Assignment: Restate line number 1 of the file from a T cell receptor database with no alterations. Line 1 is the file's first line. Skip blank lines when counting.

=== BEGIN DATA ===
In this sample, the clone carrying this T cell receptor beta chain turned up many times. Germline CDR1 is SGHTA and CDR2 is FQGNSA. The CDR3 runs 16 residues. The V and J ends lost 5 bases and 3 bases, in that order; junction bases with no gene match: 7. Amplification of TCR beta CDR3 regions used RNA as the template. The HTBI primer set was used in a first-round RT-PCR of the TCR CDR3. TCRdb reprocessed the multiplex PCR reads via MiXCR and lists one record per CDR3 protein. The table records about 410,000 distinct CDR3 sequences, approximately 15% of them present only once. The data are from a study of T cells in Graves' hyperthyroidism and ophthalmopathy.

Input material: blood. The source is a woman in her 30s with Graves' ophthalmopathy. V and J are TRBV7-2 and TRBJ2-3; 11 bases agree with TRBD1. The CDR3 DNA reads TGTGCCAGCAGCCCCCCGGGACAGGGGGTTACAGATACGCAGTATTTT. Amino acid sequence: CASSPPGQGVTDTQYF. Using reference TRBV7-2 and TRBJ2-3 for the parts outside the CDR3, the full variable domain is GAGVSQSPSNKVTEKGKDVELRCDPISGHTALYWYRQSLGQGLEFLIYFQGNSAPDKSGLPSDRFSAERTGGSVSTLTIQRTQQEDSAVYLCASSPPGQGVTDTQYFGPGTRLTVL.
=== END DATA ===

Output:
In this sample, the clone carrying this T cell receptor beta chain turned up many times. Germline CDR1 is SGHTA and CDR2 is FQGNSA. The CDR3 runs 16 residues. The V and J ends lost 5 bases and 3 bases, in that order; junction bases with no gene match: 7. Amplification of TCR beta CDR3 regions used RNA as the template. The HTBI primer set was used in a first-round RT-PCR of the TCR CDR3. TCRdb reprocessed the multiplex PCR reads via MiXCR and lists one record per CDR3 protein. The table records about 410,000 distinct CDR3 sequences, approximately 15% of them present only once. The data are from a study of T cells in Graves' hyperthyroidism and ophthalmopathy.